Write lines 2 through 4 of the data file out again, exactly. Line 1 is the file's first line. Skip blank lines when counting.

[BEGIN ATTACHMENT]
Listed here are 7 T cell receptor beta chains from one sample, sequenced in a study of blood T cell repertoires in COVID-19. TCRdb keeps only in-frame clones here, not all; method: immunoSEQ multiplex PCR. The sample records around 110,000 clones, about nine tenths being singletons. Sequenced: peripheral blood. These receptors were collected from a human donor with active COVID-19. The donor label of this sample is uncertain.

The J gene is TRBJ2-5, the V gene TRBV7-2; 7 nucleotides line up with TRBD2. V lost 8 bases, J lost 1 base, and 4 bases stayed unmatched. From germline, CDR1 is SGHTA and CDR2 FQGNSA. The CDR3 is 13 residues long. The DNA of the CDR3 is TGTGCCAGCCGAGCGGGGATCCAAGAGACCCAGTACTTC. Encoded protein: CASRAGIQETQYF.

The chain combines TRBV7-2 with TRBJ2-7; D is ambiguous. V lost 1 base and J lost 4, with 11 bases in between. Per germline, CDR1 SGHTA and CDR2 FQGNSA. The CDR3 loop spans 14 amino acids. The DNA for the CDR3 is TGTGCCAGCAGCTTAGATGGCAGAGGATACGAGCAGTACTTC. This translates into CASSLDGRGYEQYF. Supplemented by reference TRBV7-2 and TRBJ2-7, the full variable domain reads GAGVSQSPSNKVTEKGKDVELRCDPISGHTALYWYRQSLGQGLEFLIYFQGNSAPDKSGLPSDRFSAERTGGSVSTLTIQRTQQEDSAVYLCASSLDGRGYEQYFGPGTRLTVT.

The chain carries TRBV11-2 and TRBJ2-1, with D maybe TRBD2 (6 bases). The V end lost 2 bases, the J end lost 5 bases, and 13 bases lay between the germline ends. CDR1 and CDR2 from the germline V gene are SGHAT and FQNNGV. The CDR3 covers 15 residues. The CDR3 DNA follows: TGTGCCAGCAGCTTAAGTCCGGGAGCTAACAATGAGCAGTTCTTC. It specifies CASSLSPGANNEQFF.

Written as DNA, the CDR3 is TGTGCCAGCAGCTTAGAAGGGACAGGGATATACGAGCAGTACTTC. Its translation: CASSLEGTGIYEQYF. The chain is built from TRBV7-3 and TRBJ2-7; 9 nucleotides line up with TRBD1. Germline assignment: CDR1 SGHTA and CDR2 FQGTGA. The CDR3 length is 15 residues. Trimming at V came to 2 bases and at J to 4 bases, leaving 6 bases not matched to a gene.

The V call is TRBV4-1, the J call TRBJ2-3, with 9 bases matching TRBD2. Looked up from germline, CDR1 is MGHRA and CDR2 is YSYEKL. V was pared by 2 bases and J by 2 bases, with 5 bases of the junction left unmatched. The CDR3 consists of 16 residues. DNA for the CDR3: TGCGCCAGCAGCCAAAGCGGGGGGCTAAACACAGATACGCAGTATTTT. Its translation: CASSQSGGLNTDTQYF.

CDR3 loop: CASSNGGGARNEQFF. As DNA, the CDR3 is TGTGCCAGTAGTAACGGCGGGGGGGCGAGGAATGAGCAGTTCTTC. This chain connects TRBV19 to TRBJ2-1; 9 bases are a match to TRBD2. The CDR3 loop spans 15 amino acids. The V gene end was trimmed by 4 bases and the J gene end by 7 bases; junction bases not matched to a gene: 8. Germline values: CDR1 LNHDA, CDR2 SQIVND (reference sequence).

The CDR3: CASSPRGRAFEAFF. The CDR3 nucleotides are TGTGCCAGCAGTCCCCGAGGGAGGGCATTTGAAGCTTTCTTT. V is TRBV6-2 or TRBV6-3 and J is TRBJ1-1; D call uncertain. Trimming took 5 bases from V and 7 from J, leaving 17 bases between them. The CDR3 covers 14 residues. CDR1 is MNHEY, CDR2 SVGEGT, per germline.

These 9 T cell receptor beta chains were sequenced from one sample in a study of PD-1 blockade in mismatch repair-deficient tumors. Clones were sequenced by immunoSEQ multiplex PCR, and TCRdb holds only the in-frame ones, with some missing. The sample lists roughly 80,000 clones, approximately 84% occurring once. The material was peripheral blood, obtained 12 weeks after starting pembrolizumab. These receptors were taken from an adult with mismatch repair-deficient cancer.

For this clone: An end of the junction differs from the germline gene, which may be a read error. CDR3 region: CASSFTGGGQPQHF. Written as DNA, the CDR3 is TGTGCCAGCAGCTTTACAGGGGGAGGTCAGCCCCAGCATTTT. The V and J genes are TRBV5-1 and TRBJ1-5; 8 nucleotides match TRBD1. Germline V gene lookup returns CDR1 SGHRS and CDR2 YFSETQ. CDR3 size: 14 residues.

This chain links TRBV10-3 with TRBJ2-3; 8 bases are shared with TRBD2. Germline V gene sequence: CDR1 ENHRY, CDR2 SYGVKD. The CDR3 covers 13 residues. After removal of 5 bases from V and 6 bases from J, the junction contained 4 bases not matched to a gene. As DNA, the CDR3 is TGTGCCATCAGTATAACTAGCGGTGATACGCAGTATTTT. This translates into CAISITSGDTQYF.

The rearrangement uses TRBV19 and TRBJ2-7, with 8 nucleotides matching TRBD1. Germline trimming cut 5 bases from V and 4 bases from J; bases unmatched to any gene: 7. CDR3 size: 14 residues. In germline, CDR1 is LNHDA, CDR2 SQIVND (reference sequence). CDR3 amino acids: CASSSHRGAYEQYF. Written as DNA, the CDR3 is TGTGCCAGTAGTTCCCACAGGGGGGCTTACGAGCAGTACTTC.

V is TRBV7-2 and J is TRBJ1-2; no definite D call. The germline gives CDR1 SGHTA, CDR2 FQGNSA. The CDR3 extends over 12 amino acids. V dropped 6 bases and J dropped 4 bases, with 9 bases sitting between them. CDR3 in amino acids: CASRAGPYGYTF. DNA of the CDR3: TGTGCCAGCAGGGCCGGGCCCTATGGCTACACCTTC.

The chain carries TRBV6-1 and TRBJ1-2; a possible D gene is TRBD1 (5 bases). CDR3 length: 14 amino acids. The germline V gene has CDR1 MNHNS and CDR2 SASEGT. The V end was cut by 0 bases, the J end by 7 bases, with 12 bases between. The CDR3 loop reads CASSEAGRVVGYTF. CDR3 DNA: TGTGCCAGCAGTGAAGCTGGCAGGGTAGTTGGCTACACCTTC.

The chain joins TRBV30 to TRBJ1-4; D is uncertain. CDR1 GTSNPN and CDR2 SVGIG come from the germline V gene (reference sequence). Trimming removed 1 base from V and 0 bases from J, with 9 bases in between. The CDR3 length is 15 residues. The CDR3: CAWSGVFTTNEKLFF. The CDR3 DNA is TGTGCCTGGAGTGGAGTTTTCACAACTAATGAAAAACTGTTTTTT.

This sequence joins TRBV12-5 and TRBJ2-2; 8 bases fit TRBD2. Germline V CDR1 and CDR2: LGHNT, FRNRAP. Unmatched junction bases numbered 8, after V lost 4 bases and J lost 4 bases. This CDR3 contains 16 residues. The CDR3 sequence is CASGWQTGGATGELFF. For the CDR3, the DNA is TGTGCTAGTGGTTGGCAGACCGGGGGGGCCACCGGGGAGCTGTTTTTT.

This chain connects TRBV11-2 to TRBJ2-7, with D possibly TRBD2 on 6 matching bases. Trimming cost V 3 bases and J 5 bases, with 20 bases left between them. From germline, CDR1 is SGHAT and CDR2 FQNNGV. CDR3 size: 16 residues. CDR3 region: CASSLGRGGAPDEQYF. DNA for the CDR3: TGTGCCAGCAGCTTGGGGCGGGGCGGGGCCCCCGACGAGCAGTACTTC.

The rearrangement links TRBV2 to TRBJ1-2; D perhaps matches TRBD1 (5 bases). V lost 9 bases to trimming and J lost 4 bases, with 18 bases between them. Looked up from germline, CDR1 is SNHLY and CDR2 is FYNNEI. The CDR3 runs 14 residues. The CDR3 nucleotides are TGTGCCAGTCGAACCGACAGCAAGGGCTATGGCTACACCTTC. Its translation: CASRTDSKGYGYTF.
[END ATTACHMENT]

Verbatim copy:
The J gene is TRBJ2-5, the V gene TRBV7-2; 7 nucleotides line up with TRBD2. V lost 8 bases, J lost 1 base, and 4 bases stayed unmatched. From germline, CDR1 is SGHTA and CDR2 FQGNSA. The CDR3 is 13 residues long. The DNA of the CDR3 is TGTGCCAGCCGAGCGGGGATCCAAGAGACCCAGTACTTC. Encoded protein: CASRAGIQETQYF.

The chain combines TRBV7-2 with TRBJ2-7; D is ambiguous. V lost 1 base and J lost 4, with 11 bases in between. Per germline, CDR1 SGHTA and CDR2 FQGNSA. The CDR3 loop spans 14 amino acids. The DNA for the CDR3 is TGTGCCAGCAGCTTAGATGGCAGAGGATACGAGCAGTACTTC. This translates into CASSLDGRGYEQYF. Supplemented by reference TRBV7-2 and TRBJ2-7, the full variable domain reads GAGVSQSPSNKVTEKGKDVELRCDPISGHTALYWYRQSLGQGLEFLIYFQGNSAPDKSGLPSDRFSAERTGGSVSTLTIQRTQQEDSAVYLCASSLDGRGYEQYFGPGTRLTVT.

The chain carries TRBV11-2 and TRBJ2-1, with D maybe TRBD2 (6 bases). The V end lost 2 bases, the J end lost 5 bases, and 13 bases lay between the germline ends. CDR1 and CDR2 from the germline V gene are SGHAT and FQNNGV. The CDR3 covers 15 residues. The CDR3 DNA follows: TGTGCCAGCAGCTTAAGTCCGGGAGCTAACAATGAGCAGTTCTTC. It specifies CASSLSPGANNEQFF.